EU’s Russia oil ban may hurt consumers more than Putin
The European Union is moving to wean itself off Russian energy, declaring on Tuesday that it would drop most of the oil it imports from Russia over its attack on Ukraine. The goal is to hurt Russia in the long term by cutting off its biggest source of revenue — fossil fuel exports.
In the short term, however, such a shift is likely to hurt consumers in the West while filling Russia’s coffers, analysts say. As evidence, they point to the effects of the U.S. ban on Russian oil and gas in March. Although that policy was aimed at further isolating Russia economically and politically, it also immediately led to a jump in global oil prices, a boon for Russian President Vladimir Putin.
The EU’s efforts to swear off Russian oil, which is expected to reduce imports by roughly 1.5 million barrels a day, has pushed the price of crude higher still. That makes the intended sanctions counterproductive in the short term, according to analysts at the Brussels-based think tank Bruegel.
“[A]s Russian oil sales to the European Union will continue for several months to come, this could very well increase Russia’s profits, providing a short-term boost to its government budget as the war is raging,” they wrote in a recent op-ed in Politico.
Matteo Villa, an analyst at the ISPI think tank in Milan, thinks that the Russian oil embargo could eventually backfire. “The risk is that the price of oil in general goes up because of the European sanctions. And if the price goes up a lot, the risk is that Russia starts to earn more, and Europe loses the bet,” he told the Associated Press.
And because the price of oil is determined by the global market for crude, higher prices in Europe will soon hit Americans as well, Troy Vincent, market analyst at DTN, told CBS MoneyWatch.
“Anything that goes on anywhere in the world will ultimately come back to impact the U.S. consumer,” he said.
Bad timing for consumers
In the U.S., the supply crunch comes at a time that oil prices typically rise — the unofficial start of summer after Memorial Day, when millions Americans hit the road for vacation.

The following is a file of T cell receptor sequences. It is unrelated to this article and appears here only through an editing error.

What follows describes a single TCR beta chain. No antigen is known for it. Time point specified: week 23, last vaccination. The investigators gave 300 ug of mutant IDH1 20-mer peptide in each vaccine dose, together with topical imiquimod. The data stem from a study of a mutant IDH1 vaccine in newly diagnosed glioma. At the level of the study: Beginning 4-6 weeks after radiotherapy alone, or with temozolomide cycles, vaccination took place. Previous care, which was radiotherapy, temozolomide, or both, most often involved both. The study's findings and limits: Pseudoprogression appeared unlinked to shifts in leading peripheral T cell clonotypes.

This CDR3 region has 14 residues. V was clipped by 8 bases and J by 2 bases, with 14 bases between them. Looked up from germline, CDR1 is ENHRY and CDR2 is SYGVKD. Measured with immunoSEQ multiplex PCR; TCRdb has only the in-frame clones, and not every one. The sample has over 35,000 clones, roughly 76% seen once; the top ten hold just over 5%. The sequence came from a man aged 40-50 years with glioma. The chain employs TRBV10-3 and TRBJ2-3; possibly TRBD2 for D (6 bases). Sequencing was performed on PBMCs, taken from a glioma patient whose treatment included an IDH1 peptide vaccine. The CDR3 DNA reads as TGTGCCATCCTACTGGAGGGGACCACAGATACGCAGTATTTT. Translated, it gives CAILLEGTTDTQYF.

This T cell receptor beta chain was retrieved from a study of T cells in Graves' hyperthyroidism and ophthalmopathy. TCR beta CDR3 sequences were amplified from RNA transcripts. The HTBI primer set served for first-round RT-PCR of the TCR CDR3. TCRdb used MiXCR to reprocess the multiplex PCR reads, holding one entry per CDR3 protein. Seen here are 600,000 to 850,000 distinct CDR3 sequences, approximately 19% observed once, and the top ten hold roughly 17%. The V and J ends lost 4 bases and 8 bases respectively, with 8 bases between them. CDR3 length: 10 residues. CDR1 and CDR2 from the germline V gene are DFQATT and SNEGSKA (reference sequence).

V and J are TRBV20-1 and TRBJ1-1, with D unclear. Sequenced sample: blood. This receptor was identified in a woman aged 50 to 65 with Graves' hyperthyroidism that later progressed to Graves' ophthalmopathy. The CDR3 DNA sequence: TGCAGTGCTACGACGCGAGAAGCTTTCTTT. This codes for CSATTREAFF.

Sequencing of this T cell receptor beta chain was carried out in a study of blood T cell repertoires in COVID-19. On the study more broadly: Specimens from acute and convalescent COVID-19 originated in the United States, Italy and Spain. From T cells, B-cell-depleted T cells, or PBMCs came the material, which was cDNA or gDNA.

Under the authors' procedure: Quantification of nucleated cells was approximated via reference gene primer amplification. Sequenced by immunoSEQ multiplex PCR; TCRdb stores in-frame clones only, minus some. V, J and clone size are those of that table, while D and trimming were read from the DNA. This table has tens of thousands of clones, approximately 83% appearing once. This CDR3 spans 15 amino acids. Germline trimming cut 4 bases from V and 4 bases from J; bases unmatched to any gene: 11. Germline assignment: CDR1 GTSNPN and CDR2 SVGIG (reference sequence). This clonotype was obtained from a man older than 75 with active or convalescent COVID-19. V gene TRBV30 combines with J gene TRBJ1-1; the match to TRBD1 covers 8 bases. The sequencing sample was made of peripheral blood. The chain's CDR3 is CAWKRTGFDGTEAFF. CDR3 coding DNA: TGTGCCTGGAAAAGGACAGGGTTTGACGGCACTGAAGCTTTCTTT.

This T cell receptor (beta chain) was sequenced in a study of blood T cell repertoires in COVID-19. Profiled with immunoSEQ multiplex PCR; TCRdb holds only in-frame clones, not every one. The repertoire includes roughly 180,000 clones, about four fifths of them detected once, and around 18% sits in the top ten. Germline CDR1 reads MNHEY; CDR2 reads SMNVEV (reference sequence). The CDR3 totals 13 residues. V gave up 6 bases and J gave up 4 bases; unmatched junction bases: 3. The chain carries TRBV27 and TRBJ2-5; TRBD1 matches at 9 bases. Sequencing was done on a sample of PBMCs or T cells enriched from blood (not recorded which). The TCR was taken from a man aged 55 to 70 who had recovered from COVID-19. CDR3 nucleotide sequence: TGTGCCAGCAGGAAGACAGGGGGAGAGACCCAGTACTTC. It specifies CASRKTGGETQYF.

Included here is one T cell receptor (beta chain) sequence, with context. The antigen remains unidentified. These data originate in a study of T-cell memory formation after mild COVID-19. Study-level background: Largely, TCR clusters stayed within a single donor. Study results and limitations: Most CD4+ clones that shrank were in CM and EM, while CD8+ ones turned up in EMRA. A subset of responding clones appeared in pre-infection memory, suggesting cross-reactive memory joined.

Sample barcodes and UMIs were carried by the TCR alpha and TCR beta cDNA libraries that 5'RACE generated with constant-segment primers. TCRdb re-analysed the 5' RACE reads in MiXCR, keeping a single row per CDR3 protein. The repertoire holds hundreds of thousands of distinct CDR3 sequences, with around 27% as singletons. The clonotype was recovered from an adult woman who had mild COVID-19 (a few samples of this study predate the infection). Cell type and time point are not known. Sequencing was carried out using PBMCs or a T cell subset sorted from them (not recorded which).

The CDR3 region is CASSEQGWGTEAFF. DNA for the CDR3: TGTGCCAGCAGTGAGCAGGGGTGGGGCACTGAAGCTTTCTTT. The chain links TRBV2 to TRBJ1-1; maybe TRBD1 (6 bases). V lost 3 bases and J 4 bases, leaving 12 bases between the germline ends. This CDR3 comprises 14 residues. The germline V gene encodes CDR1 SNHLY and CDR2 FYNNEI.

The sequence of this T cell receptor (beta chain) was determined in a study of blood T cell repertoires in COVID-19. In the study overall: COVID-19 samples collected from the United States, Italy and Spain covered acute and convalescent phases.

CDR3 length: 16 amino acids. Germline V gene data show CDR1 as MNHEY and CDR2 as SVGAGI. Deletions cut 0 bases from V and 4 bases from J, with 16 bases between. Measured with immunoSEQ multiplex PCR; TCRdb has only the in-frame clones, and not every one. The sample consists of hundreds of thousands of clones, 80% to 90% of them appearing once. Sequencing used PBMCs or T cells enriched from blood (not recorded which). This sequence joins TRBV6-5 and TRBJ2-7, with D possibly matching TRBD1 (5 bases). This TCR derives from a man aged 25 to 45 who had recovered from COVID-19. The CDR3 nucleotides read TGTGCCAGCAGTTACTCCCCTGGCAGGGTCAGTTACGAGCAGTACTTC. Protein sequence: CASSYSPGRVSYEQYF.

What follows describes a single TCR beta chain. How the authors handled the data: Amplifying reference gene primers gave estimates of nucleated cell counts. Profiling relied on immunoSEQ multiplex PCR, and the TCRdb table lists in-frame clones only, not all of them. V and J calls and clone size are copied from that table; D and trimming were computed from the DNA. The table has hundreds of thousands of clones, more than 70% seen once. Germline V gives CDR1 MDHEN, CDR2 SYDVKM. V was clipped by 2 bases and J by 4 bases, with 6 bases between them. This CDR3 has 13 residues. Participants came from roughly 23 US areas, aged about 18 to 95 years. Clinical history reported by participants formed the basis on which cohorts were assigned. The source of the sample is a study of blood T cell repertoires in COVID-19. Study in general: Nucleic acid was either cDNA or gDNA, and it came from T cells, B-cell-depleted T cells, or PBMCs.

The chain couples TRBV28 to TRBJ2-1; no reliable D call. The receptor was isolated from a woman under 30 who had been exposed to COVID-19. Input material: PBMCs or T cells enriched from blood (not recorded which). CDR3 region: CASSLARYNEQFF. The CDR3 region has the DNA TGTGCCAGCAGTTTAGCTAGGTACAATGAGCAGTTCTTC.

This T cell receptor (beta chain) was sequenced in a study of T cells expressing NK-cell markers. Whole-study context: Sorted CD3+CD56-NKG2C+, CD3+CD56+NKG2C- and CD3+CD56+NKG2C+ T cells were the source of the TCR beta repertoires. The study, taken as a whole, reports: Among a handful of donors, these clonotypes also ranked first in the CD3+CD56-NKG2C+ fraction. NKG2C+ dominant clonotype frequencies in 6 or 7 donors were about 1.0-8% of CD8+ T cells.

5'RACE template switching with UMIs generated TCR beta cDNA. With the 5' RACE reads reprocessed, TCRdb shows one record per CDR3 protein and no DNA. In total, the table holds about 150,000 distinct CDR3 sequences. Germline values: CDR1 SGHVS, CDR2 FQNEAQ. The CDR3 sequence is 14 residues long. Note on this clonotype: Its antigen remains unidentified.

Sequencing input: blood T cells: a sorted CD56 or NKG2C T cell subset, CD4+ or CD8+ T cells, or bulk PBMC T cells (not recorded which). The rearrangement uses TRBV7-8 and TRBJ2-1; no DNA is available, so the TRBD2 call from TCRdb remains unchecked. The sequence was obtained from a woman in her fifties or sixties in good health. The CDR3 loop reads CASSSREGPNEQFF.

The problem this year is that, as U.S. oil demand surges, domestic refineries are already operating near maximum capacity and have little room to increase production, Vincent said. In addition, the hurricane season is starting and is likely to cause some outages, hitting either crude oil extraction in the Gulf of Mexico, U.S. refineries on the Gulf and Atlantic coasts, or both.
“U.S. refiners are running extremely hard, facing seasonal demand and facing a very active hurricane season and potential unplanned refinery outages,” he said.
Vincent predicted that the average price of gasoline — today at $4.67 per gallon — could “easily” rise by a dollar. GasBuddy analyst Patrick De Haan predicted average gas prices would top $5 by mid-June, while a JPMorgan said it could top $6 by late-summer.
Ultimately, gas prices will come down when consumers and businesses use less gas, whether by driving less, avoiding flights or turning up thermostats— what economists call “demand destruction.” So far, while Americans have said in surveys that they’re cutting back on driving because of gas costs,
Vincent hasn’t seen the drop reflected in the data. Instead, many consumers have pared their spending on other products and services to offset the impact of soaring fuel costs on household budgets.
“Terminal decline” for Russia
Although consumers will be the short-term losers in the race to move off Russian oil, over the longer term Russia stands to suffer most as Europe decouples from its energy. Analysts say Western nations are unlikely to stop with an embargo at their borders, but will likely push to further constrain the global markets for Russian oil in the months and years to come.
“[W]e do not view the issue as done but expect continuing efforts from the U.S. and Europe to reduce Russian oil revenue from other parts of the world,” Height Securities analyst Benjamin Salisbury said in a report.
Europe’s sanctions also aim to block insurance companies that cover oil shipments, further weakening Russia’s ability to transport oil to other buyers.
If and when there is a ceasefire in Ukraine, many European nations that agreed to spurn Russian oil this week won’t be eager to restart trade relations with Putin, Vincent said.
And although “we might see India or China pick up some barrels from Russia in response, that’s not going to be enough to offset the totality of the volumes that are going to be displaced. What that means is that Russian oil production is going to be on a terminal decline,” he added.